Reading is like eating nuts, or dare I admit to it – hell yes, Pringles. The more you devour the more you want, and your last hardly ever is. That’s been my experienced in consuming and learning from the insights in the following four books, under review.
Although, unlike cashews and potato crisps, I’m very willing to share, abundantly. When there’s good news, hope, understanding, and a high degree of intellect behind hard fact, I’m as keen to share as I am to listen.
I say listen, rather than read, because I really recommend that all these books are rather heard, via audible download. I think, with so much fact and information to absorb, taking a back seat in having to visually digest the words makes for easier and gentler absorption.
All these books, with vastly different approaches, call to bring their readers to an awareness of the changing, empowering and critical role nutrition plays in the health of our bodies, and whole beings.
So which book best suits your current perceptions, beliefs and openness to new ideas for your personal health and happiness?
Well, as a highly visual person, I’m easily swayed by a book’s title or artwork, so, as not to encourage similar quick judgements, I hope to identify its appeal by simplifying each one’s approach.
I also want to mention that while all the authors are American, and regularly refer to their nation, its practices and afflictions, it’s worth remembering though that we all breath the same air, drink the same water, dread the same diseases and suffer through the unexplainable loss of loved ones. Personal health isn’t about one nation. It’s personal to its core. It’s about you; your body, mind, and soul.
The Food Revolution
John Robbins, author and narrator, speaks his wisdom and truth, which makes for easy listening when you listen to his divine voice. Aside from a distinctive voice, he might be recognisable to you as the son of Robbins, co-founder of Baskin-Robbins ice-cream. I digress though, as it’s his message and the substantiated facts that are stronger than his voice or his eschewed family wealth.
This book is thorough and will appeal to those looking for fact, parcelled in good humour and shared personal experiences.
The China Study
With a title like this, I initially felt intimidated and was left wondering if biochemist and co-author T. Colin Campbell’s words over ‘a China study’ would read even more foreign and alienating to my unaccustomed ear to all matters scientific. I needn’t have feared though, as this book speaks to us all.
If you scorn or cringe at ‘tree hugging’, earth-saving vegetarians and alike, then this is your book. Whether it’s hard facts you’re after, or facts to substantiate your discussions among the veg-curious, this is a powerful tool. Or maybe you’re a scientific, biology minded, or trained, individual who seeks only the bare bones to keeping abreast with research – start reading!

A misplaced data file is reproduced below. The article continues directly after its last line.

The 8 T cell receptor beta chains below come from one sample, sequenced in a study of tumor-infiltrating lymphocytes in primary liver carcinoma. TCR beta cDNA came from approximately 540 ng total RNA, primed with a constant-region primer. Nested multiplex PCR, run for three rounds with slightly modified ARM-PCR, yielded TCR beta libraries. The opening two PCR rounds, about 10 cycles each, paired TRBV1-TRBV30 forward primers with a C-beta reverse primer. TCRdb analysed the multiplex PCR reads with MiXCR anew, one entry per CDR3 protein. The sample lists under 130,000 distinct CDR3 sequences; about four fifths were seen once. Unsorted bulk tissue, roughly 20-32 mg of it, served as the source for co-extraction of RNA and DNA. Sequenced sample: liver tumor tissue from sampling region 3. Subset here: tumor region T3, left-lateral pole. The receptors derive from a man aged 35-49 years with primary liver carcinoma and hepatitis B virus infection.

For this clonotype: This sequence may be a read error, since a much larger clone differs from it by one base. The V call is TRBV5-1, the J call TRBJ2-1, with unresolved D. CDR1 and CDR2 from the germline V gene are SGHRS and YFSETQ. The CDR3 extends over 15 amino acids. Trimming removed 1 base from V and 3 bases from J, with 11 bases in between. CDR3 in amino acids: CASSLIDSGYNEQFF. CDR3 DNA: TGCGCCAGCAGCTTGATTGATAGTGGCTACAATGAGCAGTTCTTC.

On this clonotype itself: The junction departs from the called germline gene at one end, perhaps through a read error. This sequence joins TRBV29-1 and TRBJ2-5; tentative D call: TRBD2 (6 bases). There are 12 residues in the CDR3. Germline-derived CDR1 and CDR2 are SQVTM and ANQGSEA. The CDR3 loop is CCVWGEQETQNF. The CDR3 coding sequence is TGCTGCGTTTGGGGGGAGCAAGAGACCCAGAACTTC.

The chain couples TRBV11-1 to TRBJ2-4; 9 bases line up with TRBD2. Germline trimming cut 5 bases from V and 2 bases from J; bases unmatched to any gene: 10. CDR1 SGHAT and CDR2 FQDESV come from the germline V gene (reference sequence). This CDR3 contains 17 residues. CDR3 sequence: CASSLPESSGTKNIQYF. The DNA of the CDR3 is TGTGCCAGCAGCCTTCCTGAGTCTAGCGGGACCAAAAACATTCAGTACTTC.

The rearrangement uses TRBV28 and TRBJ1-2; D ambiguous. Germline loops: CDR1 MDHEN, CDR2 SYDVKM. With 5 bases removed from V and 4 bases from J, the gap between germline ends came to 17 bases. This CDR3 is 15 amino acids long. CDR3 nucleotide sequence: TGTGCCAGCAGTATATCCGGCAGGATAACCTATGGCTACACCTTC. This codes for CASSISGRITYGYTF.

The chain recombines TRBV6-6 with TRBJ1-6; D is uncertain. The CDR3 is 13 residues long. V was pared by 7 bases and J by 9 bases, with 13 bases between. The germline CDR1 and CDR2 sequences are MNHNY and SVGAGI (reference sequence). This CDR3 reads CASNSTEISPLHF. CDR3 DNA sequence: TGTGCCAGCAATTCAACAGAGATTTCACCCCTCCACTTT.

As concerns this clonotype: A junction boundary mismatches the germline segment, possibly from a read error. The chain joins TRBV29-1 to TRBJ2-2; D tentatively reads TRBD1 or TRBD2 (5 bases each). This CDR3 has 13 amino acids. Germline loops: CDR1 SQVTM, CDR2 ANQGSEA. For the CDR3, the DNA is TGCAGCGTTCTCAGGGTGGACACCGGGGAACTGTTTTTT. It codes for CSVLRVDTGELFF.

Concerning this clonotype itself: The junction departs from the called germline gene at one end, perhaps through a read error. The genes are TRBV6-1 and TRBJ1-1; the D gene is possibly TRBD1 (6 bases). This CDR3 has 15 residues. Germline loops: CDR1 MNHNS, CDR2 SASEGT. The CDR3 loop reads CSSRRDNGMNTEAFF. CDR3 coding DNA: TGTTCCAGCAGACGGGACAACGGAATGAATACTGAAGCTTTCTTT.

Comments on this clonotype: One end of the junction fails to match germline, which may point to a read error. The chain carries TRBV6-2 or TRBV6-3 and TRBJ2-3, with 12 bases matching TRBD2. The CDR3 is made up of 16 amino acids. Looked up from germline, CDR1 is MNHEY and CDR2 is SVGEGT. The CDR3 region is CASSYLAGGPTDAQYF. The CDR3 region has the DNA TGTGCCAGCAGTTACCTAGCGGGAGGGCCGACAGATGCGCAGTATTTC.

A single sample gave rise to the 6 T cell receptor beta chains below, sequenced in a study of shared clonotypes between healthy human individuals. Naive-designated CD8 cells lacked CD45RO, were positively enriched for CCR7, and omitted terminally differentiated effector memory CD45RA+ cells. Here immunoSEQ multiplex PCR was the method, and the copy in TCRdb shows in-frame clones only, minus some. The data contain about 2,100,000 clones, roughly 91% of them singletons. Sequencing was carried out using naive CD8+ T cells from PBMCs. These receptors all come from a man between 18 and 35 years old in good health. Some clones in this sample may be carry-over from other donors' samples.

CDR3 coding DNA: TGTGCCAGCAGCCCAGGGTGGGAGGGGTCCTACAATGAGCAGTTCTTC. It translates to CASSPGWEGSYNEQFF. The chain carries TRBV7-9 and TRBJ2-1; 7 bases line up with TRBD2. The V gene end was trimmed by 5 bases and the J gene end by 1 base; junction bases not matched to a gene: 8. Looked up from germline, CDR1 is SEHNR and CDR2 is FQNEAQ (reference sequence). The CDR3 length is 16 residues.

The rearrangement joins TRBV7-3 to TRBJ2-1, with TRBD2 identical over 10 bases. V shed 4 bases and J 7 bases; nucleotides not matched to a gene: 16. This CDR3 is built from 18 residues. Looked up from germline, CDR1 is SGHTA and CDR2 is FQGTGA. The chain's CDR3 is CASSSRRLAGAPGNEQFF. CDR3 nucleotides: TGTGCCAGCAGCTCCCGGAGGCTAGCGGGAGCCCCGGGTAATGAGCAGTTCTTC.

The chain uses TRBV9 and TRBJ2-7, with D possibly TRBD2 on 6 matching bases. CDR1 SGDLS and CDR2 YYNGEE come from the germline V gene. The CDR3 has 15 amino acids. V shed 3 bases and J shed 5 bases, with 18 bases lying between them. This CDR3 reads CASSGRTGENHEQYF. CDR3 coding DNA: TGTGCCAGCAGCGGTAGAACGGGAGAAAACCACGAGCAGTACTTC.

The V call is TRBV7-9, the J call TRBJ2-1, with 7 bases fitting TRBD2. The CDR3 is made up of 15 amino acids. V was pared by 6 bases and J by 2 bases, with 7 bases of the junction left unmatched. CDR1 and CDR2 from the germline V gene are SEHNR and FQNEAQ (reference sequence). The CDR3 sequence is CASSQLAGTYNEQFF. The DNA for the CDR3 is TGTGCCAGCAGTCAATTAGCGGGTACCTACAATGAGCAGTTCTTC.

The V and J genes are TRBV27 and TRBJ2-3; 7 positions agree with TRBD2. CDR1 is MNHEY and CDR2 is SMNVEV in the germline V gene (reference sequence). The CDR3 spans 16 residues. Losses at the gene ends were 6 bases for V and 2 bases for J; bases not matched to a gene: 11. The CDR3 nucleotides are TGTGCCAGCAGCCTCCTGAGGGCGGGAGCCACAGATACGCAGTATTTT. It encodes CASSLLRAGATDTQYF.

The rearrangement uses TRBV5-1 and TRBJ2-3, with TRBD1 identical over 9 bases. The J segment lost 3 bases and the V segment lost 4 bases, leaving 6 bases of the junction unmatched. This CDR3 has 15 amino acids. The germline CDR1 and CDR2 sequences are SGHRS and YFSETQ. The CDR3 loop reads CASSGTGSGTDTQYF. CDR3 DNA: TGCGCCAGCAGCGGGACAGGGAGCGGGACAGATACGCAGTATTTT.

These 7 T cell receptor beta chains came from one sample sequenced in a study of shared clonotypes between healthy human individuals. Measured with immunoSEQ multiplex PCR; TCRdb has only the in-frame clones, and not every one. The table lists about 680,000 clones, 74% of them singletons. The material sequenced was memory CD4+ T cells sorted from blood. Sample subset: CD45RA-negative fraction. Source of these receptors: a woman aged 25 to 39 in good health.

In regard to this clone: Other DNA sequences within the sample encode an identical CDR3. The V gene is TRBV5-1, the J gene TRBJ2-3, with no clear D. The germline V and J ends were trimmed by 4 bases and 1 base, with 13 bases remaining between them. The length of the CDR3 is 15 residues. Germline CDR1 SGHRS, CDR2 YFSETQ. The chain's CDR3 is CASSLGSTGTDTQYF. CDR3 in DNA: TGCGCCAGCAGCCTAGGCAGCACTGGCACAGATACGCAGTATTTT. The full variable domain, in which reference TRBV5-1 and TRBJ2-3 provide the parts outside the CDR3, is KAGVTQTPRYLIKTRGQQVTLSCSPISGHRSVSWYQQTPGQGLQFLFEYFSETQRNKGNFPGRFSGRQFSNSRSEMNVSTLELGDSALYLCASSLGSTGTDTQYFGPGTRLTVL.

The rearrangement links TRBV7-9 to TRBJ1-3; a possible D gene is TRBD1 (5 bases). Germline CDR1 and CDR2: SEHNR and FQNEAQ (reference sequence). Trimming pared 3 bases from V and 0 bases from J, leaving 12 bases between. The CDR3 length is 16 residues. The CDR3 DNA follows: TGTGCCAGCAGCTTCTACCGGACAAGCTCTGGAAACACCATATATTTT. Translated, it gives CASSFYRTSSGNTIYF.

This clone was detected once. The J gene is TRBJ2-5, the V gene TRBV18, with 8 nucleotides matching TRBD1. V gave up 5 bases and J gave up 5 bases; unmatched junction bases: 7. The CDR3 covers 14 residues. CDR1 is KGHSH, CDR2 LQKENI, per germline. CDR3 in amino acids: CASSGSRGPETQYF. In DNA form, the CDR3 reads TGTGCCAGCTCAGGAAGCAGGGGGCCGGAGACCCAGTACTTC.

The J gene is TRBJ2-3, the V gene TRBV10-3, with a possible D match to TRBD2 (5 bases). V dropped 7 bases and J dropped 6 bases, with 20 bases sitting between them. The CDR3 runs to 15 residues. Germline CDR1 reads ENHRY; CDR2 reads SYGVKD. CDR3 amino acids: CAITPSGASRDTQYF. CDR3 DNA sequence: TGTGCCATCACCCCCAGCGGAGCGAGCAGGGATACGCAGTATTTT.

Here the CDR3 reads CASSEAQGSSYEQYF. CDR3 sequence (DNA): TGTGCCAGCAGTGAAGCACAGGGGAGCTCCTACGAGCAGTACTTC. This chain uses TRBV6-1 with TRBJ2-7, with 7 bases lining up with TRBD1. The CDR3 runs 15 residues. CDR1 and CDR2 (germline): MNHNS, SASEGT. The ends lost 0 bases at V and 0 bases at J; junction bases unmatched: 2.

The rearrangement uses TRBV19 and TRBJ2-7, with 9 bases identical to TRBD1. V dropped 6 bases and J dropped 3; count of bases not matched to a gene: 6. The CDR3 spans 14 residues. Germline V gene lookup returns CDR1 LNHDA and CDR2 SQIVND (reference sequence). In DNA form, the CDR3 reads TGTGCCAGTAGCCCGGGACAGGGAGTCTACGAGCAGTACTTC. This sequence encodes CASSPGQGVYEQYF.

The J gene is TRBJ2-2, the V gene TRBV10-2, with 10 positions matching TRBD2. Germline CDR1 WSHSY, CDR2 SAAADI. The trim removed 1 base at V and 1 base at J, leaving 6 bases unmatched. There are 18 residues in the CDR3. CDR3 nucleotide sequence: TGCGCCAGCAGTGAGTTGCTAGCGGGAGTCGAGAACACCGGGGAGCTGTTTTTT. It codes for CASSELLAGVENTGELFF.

The World Peace Diet
I’ve never being one for trying, let alone following, diets (weight-loss programmes), so based on this title alone I would easily have overlooked it, had it not been well recommended to me. This book is beautifully suited to those who are ready for spiritual enlightenment by courageously looking into the very real interconnectedness of all living beings.
Through the audible download, Will Tuttle, a Doctor of Philosophy (DPhil) also treats you to his divine music, between chapters. If you have any inkling to try meditation or search for an awakened sense of empathy, or perhaps you already feel the interconnectivity of all living things, this book is one worth drinking up.
This is one sassy lady. Author, Dr Melanie Joy (DPhil) is less concerned with the veg-friendly as she is with the psychology of those who unwittingly support and literally feed off some animals, while caring deeply for others.
Calling one set ‘meat-eaters’ and another ‘plant-eaters’ doesn’t quite fit the bill, so gutsy Dr Joy has coined the term “carnism” and delves deep into this invisible belief system that conditions us to eat only certain animals.
For those who are ‘carnists’ “by choice”, or vegetarians or vegans who recognise that food preferences are only one small part of a far bigger ideology, a look into this belief system is more than a compelling journey.
My literary sequence began with Will Tuttle’s book, then John Robbins’, followed by T. Colin Campbell’s words and onto Melanie Joy’s insights. Whichever way one begins, they’re all superb books, as enticing as nuts! Go on, reach for one, or two, or more…